Engineering, 2013, 5, 316-321 Published Online March 2013 (
Effect of Gangue Mi nerals on Hydrophobic
Recovery of Gold
Anderson E. L. Mlaki, Jamidu H. Y. Katima, Henry T. Kimweri
Department of Chemical and Mining Engineering, College of Engineering and Technology,
University of Dar es Salaam, Dar es Salaam, Tanzania
Received February 23, 2011; revised February 18, 2013; accepted February 26, 2013
In this paper, the effect of gangue minerals on the hydrophobic recovery of gold is being investigated using ores ob-
tained from the active small scale gold mining sites in Tanzania. Gold ores of different gangue contents were tested.
The effects of silica gangue and high sulphide gangue on gold attachment were examined including the effect of surface
activators (potassium amyl xanthate) and the possibility of depressing the effects of gangue using reagents. The results
were evaluated in terms of gold recovery, volumes and grade of concentrates formed. There was no change in gold re-
coveries when the amount of oxide gangue (quartz) in the ore was increased, indicating absence of competition between
gold and quartz gangue. High sulphide contents in the ore above 6% reduced gold recoveries considerably. It was noted
that potassium amyl xanthate surfactants increased the attachment of both gold and the sulphide gangue. Using lime at
pH 10 it was possible to depress the sulphide gangue which is mainly pyrite and hence increased gold recoveries con-
Keywords: Aggl/Ore Ratio; Gangue Minerals; Hydrophobicity; Surfactants; Gangue Depressants; Oleophilicity
1. Introduction
The presence of gangue minerals in gold ores is among
the main reasons for the selection of appropriate gold
recovery method. The common gangue minerals which
are normally associated with gold ores include quartz,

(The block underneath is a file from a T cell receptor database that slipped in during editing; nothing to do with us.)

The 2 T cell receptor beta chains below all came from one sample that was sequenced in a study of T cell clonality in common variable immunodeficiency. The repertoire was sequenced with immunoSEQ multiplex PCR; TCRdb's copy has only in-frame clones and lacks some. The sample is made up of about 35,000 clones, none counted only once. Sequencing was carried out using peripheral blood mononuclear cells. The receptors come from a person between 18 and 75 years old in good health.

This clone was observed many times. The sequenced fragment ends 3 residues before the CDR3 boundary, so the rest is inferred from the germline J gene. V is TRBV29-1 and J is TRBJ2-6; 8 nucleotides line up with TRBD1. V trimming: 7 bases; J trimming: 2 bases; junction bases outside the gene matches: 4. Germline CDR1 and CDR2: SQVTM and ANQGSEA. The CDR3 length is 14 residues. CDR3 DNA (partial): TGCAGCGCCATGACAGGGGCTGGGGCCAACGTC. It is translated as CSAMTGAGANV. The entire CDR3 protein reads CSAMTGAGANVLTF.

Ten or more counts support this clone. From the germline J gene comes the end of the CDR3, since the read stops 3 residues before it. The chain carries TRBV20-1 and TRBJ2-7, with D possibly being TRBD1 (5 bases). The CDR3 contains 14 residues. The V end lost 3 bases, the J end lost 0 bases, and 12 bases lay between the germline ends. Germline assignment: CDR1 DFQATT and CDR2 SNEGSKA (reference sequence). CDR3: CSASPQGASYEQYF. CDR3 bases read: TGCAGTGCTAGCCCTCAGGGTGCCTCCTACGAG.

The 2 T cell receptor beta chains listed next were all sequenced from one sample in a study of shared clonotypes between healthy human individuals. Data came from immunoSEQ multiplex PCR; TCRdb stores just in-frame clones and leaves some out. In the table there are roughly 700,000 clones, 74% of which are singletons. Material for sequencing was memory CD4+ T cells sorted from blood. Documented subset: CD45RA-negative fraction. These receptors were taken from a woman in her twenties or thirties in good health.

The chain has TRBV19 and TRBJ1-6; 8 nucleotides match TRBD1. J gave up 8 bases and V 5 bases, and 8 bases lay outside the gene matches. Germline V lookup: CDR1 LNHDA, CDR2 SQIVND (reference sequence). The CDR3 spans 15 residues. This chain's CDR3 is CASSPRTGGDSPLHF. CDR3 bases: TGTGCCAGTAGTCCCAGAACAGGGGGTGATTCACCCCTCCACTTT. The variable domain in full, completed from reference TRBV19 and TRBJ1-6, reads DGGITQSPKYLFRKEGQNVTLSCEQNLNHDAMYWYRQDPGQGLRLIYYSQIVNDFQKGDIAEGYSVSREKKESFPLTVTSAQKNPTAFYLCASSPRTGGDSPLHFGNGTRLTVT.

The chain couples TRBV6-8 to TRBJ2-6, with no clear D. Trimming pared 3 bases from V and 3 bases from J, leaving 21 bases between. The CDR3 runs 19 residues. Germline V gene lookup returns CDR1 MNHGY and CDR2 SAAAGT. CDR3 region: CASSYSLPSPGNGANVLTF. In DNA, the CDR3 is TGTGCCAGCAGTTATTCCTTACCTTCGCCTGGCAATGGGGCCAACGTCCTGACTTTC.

fluorite, calcite, pyrites, chalcopyrites, galena and many
others in small amounts e.g. arsenopyrites, fluorites,
carbonates and chlorites [1,2].
The hydrophobic recovery of gold is dependent on
greater oleophilicity and hydrophobicity of gold com-
pared to many other minerals. However it is known that
some of the gangue minerals that are associated with
gold have oleophilic and hydrophobic properties and the
presence of such mineral gangue in the ore may be a
source of competition during the attachment to agglom-
erates. Such minerals include mainly the metallic sul-
phides gangue [3,4]. The presence of low amounts of
sulphides in the ore up to 5% chalcopyrite is reported to
have little effect on gold recoveries [5,6].
However, some of the analysed gold ore samples col-
lected from the active small scale gold mining sites in
Tanzania indicated the presence of high sulphides upto
12.9% as shown in Table 1. The presence of high sul-
phides in Tanzanian gold ores are also reported by [7].
This work is focused on the effects of high sulphides
and other gangue on gold recoveries using the hydropho-
bic recovery of gold. Potassium amyl xanthate was the
reagent used as surface activator in the tests. This work
was done as a contribution to the ongoing research on the
application of the hydrophobic recovery of gold as an
alternative to the hazardous use of mercury in small scale
gold mining in Tanzania [8].
Table 1. Gold ore mineralogy.
Mineral composition %
Mineral type Chunya
(Ore 1)
(Ore 2)
(Ore 3)
Chalcopyrite CuFeS2 0.21 1.16 1.09
Pyrite FeS2 7.06 9.44 11.53
Arsenopyrite AsFeS2 0 0.01 0
Galena PbS 0 0.25 0.3